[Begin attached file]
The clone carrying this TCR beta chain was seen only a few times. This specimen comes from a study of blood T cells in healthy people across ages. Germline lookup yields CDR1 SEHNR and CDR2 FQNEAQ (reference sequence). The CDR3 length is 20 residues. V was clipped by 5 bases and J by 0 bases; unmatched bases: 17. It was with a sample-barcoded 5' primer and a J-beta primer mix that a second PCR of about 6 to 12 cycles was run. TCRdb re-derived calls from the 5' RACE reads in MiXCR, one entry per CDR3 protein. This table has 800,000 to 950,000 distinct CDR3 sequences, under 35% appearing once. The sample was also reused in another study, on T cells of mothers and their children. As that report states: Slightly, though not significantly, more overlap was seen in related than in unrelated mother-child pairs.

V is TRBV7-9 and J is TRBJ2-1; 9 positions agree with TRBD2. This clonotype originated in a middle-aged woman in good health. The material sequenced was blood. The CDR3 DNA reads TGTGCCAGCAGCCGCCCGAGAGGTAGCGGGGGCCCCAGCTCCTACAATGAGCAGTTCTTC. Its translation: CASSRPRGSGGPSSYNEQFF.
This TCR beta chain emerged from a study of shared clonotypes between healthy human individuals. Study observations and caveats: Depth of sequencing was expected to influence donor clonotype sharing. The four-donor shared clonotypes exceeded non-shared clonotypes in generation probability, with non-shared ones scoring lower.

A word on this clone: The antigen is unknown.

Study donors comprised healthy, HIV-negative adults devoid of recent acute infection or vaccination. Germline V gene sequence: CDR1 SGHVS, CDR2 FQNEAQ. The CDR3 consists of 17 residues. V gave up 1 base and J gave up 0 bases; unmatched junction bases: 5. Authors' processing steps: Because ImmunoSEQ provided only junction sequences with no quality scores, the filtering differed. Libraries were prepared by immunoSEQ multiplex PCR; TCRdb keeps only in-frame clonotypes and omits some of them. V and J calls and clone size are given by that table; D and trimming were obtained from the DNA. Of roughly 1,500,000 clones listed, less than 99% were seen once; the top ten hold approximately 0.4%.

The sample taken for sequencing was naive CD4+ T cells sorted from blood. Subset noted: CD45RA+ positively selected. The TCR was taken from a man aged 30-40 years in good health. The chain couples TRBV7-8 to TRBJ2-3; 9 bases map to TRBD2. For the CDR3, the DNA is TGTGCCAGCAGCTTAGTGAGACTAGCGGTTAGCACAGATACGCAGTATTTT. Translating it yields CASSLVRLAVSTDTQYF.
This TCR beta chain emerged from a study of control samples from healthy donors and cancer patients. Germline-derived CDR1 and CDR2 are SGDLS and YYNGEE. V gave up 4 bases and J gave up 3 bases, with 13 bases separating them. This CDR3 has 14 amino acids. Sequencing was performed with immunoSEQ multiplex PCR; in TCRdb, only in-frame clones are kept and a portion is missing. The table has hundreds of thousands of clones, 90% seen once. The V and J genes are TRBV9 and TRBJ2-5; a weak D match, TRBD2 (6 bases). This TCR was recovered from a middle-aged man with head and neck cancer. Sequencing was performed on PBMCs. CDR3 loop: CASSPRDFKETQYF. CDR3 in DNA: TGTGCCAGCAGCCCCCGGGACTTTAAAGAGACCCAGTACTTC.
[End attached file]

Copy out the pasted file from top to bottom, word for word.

The clone carrying this TCR beta chain was seen only a few times. This specimen comes from a study of blood T cells in healthy people across ages. Germline lookup yields CDR1 SEHNR and CDR2 FQNEAQ (reference sequence). The CDR3 length is 20 residues. V was clipped by 5 bases and J by 0 bases; unmatched bases: 17. It was with a sample-barcoded 5' primer and a J-beta primer mix that a second PCR of about 6 to 12 cycles was run. TCRdb re-derived calls from the 5' RACE reads in MiXCR, one entry per CDR3 protein. This table has 800,000 to 950,000 distinct CDR3 sequences, under 35% appearing once. The sample was also reused in another study, on T cells of mothers and their children. As that report states: Slightly, though not significantly, more overlap was seen in related than in unrelated mother-child pairs.

V is TRBV7-9 and J is TRBJ2-1; 9 positions agree with TRBD2. This clonotype originated in a middle-aged woman in good health. The material sequenced was blood. The CDR3 DNA reads TGTGCCAGCAGCCGCCCGAGAGGTAGCGGGGGCCCCAGCTCCTACAATGAGCAGTTCTTC. Its translation: CASSRPRGSGGPSSYNEQFF.
This TCR beta chain emerged from a study of shared clonotypes between healthy human individuals. Study observations and caveats: Depth of sequencing was expected to influence donor clonotype sharing. The four-donor shared clonotypes exceeded non-shared clonotypes in generation probability, with non-shared ones scoring lower.

A word on this clone: The antigen is unknown.

Study donors comprised healthy, HIV-negative adults devoid of recent acute infection or vaccination. Germline V gene sequence: CDR1 SGHVS, CDR2 FQNEAQ. The CDR3 consists of 17 residues. V gave up 1 base and J gave up 0 bases; unmatched junction bases: 5. Authors' processing steps: Because ImmunoSEQ provided only junction sequences with no quality scores, the filtering differed. Libraries were prepared by immunoSEQ multiplex PCR; TCRdb keeps only in-frame clonotypes and omits some of them. V and J calls and clone size are given by that table; D and trimming were obtained from the DNA. Of roughly 1,500,000 clones listed, less than 99% were seen once; the top ten hold approximately 0.4%.

The sample taken for sequencing was naive CD4+ T cells sorted from blood. Subset noted: CD45RA+ positively selected. The TCR was taken from a man aged 30-40 years in good health. The chain couples TRBV7-8 to TRBJ2-3; 9 bases map to TRBD2. For the CDR3, the DNA is TGTGCCAGCAGCTTAGTGAGACTAGCGGTTAGCACAGATACGCAGTATTTT. Translating it yields CASSLVRLAVSTDTQYF.
This TCR beta chain emerged from a study of control samples from healthy donors and cancer patients. Germline-derived CDR1 and CDR2 are SGDLS and YYNGEE. V gave up 4 bases and J gave up 3 bases, with 13 bases separating them. This CDR3 has 14 amino acids. Sequencing was performed with immunoSEQ multiplex PCR; in TCRdb, only in-frame clones are kept and a portion is missing. The table has hundreds of thousands of clones, 90% seen once. The V and J genes are TRBV9 and TRBJ2-5; a weak D match, TRBD2 (6 bases). This TCR was recovered from a middle-aged man with head and neck cancer. Sequencing was performed on PBMCs. CDR3 loop: CASSPRDFKETQYF. CDR3 in DNA: TGTGCCAGCAGCCCCCGGGACTTTAAAGAGACCCAGTACTTC.